At the board of governors meeting Feb. 29, a cheerful round of applause followed the formal appointment of Judith Woodsworth as Concordia’s president and vice-chancellor by unanimous vote. Her five-year contract will begin Aug. 1.
The news followed the announcement that David Graham, dean of the faculty of Arts and Science, had been voted in as provost and vice-president, academic affairs. The university has been without a provost, who oversees the administration of the academic activities of the university, since Martin Singer stepped down in July 2007.
After the good news came bad: Concordia is slated to receive a disappointingly small sum from the federal government this spring. According to a report by VP Finance Larry English, only an estimated $6 million of more than $187 million set aside for Quebec post-secondary schools will come Concordia’s way.
Interim President Michael Di Grappa told the board the figure is lower than in years past because the government split the money 60/40 between universities and CEGEPs , instead of along the traditional 75/25 ratio.
Concordia’s cut of the $112.2 million destined for Quebec universities is also smaller than usual because significant amounts will be allocated to bolster medical programs, smaller regional universities and mono-disciplinary schools.
CSU President Angelica Novoa had to agree with Di Grappa. “I think it’s very clear in our minds now that increasing fees for students leads to a decrease in the amount that the government . . . puts toward education. It’s a trend that is going on everywhere in Canada and for that reason, we should stop supporting fee increases,” said Novoa.
In an interview, newly-appointed Provost Graham said that the revision of the funding formula “probably disadvantaged Concordia more than any other university in Quebec, because of the mix of programmes we have and our relative lack of doctoral students compared to some universities. But these funds are operating funds, not capital funding for new construction, so to some extent at least the issues are separate.”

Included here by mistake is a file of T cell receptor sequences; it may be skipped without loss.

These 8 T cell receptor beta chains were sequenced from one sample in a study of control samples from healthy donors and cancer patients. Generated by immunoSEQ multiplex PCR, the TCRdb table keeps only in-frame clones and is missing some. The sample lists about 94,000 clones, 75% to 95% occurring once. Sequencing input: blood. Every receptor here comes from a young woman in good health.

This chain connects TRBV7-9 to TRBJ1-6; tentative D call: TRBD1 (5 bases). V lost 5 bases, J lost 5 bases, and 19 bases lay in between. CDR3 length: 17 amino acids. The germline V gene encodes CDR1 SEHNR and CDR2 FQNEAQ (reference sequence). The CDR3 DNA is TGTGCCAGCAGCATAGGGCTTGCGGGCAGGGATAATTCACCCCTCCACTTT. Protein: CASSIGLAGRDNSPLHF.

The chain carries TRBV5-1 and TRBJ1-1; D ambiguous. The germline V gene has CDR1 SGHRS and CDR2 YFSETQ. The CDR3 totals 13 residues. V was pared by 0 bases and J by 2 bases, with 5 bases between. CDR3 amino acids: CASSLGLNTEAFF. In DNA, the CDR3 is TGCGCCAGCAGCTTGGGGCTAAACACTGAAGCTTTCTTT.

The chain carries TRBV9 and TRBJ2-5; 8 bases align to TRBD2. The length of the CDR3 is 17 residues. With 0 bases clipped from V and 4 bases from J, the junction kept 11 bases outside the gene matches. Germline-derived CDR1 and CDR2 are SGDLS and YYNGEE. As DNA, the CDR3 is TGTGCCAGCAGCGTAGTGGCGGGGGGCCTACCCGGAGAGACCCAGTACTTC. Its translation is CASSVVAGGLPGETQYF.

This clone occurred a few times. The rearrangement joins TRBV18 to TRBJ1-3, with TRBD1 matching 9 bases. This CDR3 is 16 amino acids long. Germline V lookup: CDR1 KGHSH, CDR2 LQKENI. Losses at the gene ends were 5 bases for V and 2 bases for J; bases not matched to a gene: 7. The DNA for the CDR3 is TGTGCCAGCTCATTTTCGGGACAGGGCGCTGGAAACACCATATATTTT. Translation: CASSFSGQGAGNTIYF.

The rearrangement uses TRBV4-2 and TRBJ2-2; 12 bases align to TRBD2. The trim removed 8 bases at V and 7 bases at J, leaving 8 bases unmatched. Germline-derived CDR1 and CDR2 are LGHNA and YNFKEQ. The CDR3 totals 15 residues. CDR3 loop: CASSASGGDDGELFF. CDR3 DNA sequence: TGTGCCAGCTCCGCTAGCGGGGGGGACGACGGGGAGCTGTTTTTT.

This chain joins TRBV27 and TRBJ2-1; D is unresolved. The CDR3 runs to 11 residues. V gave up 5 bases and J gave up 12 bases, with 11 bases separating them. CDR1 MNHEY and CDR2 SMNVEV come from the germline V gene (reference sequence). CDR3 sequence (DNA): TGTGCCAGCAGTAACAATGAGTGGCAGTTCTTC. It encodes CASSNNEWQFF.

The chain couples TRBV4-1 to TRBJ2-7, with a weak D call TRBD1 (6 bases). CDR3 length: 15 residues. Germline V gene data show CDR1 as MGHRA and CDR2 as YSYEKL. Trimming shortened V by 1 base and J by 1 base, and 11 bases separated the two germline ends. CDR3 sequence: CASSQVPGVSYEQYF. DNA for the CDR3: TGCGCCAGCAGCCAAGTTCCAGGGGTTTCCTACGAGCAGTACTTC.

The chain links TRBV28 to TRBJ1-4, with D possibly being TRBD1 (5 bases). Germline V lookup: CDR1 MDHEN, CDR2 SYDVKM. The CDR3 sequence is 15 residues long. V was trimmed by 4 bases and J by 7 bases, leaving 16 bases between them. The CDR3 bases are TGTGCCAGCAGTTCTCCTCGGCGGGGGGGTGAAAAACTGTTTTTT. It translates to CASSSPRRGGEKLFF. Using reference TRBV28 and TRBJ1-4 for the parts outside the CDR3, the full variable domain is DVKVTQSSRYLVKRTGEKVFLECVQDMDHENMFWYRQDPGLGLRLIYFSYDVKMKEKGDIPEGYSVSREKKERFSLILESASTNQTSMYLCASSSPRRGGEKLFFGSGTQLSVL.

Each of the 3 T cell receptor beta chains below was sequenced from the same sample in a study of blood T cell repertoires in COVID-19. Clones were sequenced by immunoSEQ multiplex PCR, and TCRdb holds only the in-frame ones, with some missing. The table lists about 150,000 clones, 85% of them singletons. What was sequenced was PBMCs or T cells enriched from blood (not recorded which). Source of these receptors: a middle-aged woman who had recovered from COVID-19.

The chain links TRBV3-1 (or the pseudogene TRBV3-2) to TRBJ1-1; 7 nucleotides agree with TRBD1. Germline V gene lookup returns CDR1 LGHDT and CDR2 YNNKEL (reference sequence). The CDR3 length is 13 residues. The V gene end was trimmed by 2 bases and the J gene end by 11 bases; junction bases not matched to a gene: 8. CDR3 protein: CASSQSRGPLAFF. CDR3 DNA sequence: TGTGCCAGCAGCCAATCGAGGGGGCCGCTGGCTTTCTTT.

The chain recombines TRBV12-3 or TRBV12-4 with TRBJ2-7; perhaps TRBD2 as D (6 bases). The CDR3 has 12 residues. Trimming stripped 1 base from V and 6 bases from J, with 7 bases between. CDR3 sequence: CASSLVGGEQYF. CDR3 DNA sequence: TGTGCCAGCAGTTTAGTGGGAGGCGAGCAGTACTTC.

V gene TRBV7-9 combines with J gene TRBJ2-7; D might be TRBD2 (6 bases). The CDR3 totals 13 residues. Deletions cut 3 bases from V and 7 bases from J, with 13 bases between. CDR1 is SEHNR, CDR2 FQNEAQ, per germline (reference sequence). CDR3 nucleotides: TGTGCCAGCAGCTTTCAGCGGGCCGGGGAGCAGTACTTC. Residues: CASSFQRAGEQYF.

Marketing the ivory tower
The 18-month plan to update the school’s image and improves Concordia’s visibility appears to be working, reported Sami Antaki, the head of the marketing department, to the board. Anataki spearheaded the creation of a new logo over a year ago and has overseen the marketing strategy to sell the school as a dynamic place of learning to potential students and donors. It has been reported that traffic has already increased.
A ‘Web 2.0 initiative’ has commissioned students to blog about their school experience and is making use of services such as Facebook (the group had 141 friends as of Friday morning), video and photo-sharing sites (YouTube and Flickr); an intensive public transit campaign (October to February) brought Concordia’s image to 10 cities across Canada with billboards and spot ads to the tune of $240,000.
Antaki clarified in an interview after the meeting that “our budget hasn’t changed, we’ve re-allocated to where we think it’s more effective.”
Roger Cote, acting VP Services, confirmed to the board that the administration had ratified the collective agreement voted on by Concordia University Services Sector Union (CUSSU) that week.
Joanne Locke is now interim dean of the Faculty of Arts and Science,
replacing former dean David Graham.
A new position was created: Dean and Associate Vice-President, Graduate Studies. Dr. Louise
Dandurand, who was acting provost while the university searched for a candidate, has taken on her third role of the year as Acting Dean and Associate Vice-President, Graduate Studies, until such time as a permanent incumbent will have been appointed.
The position of Associate Vice-President,
Research, will be abolished once Dr. Vo-Van’s term is completed at the end of May.
The university has begun searching for a dean of the Faculty of Engineering and Computer Science to replace outgoing Dean Esmail Nabil, whose term is up May 2008. The search committee is looking at four candidates for the position of dean of ENCS, and is to hold interviews on March 6 and a public consultation at the end of March.